Boy's father in pedophile priest case fed up with cardinals
BOSTON, Massachusetts (CNN) -- The father of a boy allegedly molested by a priest lashed out at Roman Catholic leaders Thursday, saying they failed to adequately address the scandal of sexually abusive clergymen at a two-day Vatican summit that ended Wednesday.
"A lot of church people said this was a wake-up call," said Rodney Ford, the father of Greg Ford, who has charged in a lawsuit that he was raped by a now-retired priest, Paul Shanley. "I kind of feel that they hit the snooze button on this and went back to sleep."
At the conclusion of the summit Wednesday, the U.S. cardinals who had been summoned to the Vatican by Pope John Paul II said they would seek to dismiss any "notorious" priest found guilty of "serial, predatory, sexual abuse of minors."
The statement, however, does not endorse a zero-tolerance policy -- when one instance of molestation would result in dismissal. That proposal had been under consideration.
"It's very insulting," Ford said of the final communiqué from the meeting. "How many of the victims last night were able to sleep knowing that Rome really didn't accomplish much toward settling any of the cases with the victims, or even reaching out with an apology ... It's really hard to comprehend what's going on over there."
But Ray Flynn, a former U.S. ambassador to the Vatican and onetime mayor of Boston, called the summit and subsequent recommendations "a very positive first step." He indicated more needed to be done.
"We are looking for reform," Flynn said. "Particularly, we are looking to make sure that what happened to these young victims never happens again, that there is justice and compensation for these victims."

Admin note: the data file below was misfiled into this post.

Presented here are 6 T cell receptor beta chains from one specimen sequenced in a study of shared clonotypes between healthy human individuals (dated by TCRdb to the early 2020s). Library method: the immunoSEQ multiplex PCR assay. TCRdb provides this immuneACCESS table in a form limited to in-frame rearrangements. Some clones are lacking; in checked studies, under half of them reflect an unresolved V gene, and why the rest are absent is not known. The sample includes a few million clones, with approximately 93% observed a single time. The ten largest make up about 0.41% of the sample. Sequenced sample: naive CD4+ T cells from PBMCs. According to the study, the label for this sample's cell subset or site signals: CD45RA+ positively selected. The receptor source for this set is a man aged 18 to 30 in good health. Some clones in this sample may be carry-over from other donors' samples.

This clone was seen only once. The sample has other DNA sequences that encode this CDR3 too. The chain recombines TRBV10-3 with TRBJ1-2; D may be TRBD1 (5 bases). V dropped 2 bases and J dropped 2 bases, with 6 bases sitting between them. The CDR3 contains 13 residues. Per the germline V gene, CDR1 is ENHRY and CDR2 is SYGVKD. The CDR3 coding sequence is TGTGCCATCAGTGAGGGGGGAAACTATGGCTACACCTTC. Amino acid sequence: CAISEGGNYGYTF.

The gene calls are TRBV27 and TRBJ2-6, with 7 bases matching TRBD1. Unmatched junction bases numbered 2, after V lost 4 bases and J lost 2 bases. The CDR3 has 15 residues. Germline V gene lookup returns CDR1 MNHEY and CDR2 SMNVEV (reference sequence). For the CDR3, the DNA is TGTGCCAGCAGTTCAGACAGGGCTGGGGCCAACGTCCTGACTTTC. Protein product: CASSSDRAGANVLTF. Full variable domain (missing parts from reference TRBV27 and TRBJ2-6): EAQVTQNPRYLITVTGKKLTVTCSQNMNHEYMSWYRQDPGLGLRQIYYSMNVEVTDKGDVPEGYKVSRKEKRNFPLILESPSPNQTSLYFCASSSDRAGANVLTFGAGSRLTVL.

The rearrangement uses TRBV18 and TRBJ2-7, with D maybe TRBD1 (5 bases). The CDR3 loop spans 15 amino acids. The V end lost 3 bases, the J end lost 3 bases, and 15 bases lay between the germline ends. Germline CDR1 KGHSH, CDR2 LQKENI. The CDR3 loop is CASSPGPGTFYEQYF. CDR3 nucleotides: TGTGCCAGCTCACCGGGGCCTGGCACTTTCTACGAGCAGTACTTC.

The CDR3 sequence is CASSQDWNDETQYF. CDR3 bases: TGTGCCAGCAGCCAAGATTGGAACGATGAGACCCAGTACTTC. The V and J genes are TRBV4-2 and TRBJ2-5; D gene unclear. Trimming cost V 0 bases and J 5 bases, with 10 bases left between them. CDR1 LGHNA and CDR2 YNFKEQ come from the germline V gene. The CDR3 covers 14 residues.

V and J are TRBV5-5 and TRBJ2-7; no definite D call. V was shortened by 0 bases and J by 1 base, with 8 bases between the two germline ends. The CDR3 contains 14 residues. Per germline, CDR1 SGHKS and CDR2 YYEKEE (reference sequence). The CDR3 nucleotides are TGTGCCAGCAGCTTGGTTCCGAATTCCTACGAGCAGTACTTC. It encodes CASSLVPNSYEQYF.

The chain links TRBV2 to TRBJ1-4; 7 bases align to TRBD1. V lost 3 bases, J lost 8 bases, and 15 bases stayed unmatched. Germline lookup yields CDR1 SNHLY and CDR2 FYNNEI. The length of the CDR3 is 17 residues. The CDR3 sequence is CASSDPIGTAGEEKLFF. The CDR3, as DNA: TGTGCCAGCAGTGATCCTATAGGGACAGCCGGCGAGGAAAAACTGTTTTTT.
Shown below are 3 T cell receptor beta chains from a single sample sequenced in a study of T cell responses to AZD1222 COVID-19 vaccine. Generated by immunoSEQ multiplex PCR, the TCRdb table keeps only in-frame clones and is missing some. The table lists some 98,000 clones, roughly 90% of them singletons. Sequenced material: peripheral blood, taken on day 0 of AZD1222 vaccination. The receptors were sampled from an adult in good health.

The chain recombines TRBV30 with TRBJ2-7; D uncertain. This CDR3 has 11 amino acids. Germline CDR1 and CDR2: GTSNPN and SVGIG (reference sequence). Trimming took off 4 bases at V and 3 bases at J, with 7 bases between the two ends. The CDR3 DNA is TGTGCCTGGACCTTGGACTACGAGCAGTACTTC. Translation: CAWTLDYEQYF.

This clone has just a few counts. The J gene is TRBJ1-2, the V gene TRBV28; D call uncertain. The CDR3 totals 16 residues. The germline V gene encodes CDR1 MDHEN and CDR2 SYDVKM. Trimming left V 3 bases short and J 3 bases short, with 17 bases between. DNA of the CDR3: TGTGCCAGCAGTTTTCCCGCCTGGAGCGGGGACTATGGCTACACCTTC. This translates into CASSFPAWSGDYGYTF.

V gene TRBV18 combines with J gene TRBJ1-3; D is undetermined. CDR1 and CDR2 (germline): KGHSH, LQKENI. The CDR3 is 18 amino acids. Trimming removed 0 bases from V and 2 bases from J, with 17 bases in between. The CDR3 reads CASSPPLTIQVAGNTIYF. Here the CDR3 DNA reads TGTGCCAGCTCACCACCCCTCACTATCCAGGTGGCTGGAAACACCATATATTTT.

The U.S. Catholic Church has been shaken by a series of lawsuits alleging instances of priests molesting children. As church leaders confront the more recent accusations, they've revealed that they have quietly settled dozens of such lawsuits, handing out millions of dollars to alleged victims, over the years.
Documents recently released by the Archdiocese of Boston -- the focus of the scandal -- reveal that church leaders moved Shanley, the priest accused of molesting Greg Ford, from parish to parish as allegations surfaced. Shanley, according to these documents, had publicly endorsed sexual relationships between men and boys.
Absent from Wednesday's news conference at the Vatican was Cardinal Bernard Law of Boston, who has come under heavy criticism for his handling of the Shanley case and others.
At that news conference, U.S. Catholic leaders indicated the summit should not be viewed as the end of the church's examination of the issue.
Bishop Wilton Gregory, president of the U.S. Conference of Catholic Bishops, said the issue of sexually abusive priests will be a priority in June at the bishops' general meeting in Dallas, Texas, where the Catholic leaders will unveil their proposals.
Richard Sipe, a retired priest and psychotherapist who has worked with pedophile priests, said it was too early to say whether the Vatican meeting was a success.
"There was a great significance in the fact of the meeting," he said. "The substance of the meeting is really still to be determined."
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